“Trafficking for various purposes other than sexual ones still needs to be addressed strategically…the lack of a definition has created confusion in formulating acts, plans and policies,” it adds.

Roughly 10,000 women and girls are said to be trafficked to India for sex work every year, a trade with a long history. But today, Nepal’s giant southern neighbour has also become a transit point for shipping women to: Bangladesh, Malaysia, Kuwait, Qatar, Dubai, Korea, Thailand and Hong Kong, says the report.

Nepal has no statistics on how many women who migrate for legitimate work are actually trafficked and then exploited, said Mathema.

The past decade of fighting certainly produced fertile conditions for trafficking. “Women and girls from various parts of the country started working in hotels and restaurants in urban centres,” says the report.

“Studies show that (these places) have turned into ‘contact centres’ for traffickers,” who no longer have to travel to villages to find victims.

As many as 500 children a day were fleeing to India to escape fighting between Maoist rebels and security forces, adds the report, where they were also vulnerable.

Brothel owners in India’s largest cities have an insatiable demand for new workers that is fuelled by incredible profits, concluded a study released in 2005. Owners in Mumbai and Kolkata can recoup the ‘price’ of girls and women in seven months, meaning that the rest of the income generated during their “slavery” is pure profit, concluded ‘A Study of Trafficked Nepali Girls and Women in Mumbai and Kolkata’, by the NGO ‘Terre des hommes’.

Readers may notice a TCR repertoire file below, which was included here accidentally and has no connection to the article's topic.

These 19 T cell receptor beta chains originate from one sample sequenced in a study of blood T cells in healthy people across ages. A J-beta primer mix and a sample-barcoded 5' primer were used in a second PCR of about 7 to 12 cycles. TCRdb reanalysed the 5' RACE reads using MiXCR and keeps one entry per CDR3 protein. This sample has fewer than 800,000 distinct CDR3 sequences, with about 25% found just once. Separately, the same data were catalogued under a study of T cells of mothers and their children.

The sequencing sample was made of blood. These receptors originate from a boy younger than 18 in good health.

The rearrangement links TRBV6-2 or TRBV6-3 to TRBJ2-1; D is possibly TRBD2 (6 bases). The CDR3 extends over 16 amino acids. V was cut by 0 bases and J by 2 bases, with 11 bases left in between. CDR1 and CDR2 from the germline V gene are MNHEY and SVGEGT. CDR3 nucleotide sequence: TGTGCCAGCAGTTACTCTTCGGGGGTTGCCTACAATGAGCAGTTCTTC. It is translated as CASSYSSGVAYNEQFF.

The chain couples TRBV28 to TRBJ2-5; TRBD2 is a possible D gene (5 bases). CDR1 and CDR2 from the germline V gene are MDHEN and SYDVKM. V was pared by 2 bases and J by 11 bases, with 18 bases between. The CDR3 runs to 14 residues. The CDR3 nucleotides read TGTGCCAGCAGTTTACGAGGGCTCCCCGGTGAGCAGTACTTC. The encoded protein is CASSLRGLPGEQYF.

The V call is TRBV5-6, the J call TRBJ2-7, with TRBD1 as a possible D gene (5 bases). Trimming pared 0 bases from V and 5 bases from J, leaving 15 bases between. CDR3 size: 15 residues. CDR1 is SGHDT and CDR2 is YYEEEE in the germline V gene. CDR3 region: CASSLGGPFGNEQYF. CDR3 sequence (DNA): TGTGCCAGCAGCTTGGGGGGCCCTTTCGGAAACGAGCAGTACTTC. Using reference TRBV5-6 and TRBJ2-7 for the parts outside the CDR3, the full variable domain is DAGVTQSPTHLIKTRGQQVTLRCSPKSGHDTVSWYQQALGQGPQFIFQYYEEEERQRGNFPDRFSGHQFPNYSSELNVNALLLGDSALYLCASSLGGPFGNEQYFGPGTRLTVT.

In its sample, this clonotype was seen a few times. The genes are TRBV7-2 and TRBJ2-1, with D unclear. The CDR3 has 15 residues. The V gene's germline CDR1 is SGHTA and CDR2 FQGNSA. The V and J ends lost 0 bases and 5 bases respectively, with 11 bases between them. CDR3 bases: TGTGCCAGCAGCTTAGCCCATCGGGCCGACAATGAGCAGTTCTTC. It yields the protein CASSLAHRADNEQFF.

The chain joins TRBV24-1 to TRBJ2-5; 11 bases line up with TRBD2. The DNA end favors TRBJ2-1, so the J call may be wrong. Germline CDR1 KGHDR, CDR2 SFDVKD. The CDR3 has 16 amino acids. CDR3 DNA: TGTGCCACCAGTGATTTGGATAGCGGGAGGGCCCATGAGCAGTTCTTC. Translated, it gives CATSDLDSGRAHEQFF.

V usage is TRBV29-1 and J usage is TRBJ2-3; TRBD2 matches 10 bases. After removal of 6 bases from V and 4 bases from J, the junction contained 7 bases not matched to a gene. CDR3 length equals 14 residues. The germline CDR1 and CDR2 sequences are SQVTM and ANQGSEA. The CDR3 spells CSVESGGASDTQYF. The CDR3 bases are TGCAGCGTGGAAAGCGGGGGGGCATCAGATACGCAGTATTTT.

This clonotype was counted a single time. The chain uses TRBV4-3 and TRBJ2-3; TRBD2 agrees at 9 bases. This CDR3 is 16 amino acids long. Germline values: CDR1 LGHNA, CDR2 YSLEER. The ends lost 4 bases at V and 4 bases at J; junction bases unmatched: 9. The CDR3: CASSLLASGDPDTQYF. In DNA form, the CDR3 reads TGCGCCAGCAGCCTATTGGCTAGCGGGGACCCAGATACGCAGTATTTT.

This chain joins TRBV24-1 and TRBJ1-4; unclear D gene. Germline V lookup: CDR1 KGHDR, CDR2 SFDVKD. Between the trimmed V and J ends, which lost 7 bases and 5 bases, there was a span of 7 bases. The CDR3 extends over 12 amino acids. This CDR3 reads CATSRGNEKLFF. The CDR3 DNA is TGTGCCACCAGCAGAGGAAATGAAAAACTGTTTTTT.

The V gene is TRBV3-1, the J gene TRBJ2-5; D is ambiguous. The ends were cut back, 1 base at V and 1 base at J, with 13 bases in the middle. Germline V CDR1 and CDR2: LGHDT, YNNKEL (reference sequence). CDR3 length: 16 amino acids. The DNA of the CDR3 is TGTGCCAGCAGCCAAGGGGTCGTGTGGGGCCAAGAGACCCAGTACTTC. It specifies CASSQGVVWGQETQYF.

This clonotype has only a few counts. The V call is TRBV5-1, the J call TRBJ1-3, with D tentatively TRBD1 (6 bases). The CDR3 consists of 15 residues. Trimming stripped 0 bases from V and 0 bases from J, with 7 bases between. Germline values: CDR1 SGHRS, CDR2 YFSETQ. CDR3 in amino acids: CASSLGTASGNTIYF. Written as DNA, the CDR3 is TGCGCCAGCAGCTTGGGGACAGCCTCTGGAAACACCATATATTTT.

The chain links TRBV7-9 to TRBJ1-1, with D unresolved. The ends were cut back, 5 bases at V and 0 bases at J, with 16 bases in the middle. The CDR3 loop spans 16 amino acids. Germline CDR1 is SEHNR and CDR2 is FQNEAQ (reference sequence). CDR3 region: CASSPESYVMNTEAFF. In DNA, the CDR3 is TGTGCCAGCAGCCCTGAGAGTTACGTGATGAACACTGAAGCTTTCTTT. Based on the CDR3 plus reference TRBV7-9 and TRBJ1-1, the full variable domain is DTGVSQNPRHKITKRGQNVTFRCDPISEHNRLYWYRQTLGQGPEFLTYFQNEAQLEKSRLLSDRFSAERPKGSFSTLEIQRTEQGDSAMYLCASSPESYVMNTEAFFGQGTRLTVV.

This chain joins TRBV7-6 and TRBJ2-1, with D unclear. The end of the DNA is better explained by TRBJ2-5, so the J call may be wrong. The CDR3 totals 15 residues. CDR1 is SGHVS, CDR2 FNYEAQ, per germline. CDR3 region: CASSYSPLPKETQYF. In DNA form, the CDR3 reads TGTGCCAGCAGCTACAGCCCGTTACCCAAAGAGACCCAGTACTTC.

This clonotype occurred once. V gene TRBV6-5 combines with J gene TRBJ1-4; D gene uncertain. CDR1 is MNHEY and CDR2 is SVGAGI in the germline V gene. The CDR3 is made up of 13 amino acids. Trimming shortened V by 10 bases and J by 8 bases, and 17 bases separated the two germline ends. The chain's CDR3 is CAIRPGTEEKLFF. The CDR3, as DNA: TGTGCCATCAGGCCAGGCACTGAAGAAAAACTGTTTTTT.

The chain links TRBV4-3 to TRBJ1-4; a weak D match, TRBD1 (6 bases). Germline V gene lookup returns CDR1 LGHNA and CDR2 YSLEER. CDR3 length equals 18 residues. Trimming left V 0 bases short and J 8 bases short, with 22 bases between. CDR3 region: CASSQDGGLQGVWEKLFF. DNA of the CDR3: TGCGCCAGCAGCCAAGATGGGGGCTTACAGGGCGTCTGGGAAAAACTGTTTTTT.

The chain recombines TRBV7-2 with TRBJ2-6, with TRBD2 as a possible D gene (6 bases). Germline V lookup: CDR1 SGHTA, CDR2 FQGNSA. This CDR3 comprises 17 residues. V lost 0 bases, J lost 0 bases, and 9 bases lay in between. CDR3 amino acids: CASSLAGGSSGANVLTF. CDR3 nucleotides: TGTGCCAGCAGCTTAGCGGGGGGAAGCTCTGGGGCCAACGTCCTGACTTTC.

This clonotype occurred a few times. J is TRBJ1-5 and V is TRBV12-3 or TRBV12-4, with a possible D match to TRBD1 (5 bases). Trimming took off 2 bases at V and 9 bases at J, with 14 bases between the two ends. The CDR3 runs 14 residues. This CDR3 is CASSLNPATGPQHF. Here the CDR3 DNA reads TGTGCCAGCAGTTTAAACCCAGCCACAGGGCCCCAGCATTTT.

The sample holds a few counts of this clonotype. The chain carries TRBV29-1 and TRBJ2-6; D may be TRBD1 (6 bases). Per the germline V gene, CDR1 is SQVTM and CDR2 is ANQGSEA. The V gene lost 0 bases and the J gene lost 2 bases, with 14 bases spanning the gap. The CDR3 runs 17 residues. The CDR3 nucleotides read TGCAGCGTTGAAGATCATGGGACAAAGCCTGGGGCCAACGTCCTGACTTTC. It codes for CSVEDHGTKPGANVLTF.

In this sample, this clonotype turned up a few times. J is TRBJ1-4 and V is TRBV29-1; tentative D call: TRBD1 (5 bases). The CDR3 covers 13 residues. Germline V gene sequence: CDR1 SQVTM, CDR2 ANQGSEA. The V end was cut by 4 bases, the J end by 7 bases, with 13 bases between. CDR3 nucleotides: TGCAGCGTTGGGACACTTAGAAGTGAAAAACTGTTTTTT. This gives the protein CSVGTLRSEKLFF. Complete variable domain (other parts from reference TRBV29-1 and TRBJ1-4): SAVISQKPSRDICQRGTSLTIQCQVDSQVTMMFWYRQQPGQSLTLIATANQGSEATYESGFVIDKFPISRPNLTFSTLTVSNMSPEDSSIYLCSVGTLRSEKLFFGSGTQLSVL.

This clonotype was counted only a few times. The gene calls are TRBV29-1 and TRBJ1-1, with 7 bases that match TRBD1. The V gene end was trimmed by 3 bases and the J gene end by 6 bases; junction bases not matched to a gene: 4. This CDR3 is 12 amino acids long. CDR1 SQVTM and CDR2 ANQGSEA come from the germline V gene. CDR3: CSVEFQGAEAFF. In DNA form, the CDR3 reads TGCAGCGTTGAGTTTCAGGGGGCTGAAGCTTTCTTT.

About 30,000 Nepalis work in brothels in the two Indian centres, according to the United Nations International Labour Organisation (ILO), where they are enslaved for an average three to five years.

Many want to return home afterwards, but know they will be shunned by their families and communities, found ‘Terre des hommes’. Mathema’s report suggests for that reason, rehabilitation should be a priority for the government.

“According to our socio-cultural norms and beliefs, when women are trafficked they won’t be reaccepted into their homes…so they will have to go live elsewhere and they will need physical and psychological care and then training,” she said.

Her report makes 39, many lengthy, recommendations to address the issue, many of them on coordinating the many activities of government and NGOs.

The rapporteur planned to meet officials from the ministry of women and the NGO umbrella body Social Welfare Council on Thursday to discuss drawing up an agreement on working together.

Successive Nepali governments have signed international conventions and created national laws and an action plan to combat trafficking -but much more needs to be done, concludes the report.

For instance, the government designated 26 of Nepal’s 75 districts as “trafficking prone”. But in the year since, only 150 possible trafficking cases have been reported. “The resources are not adequate,” said Mathema.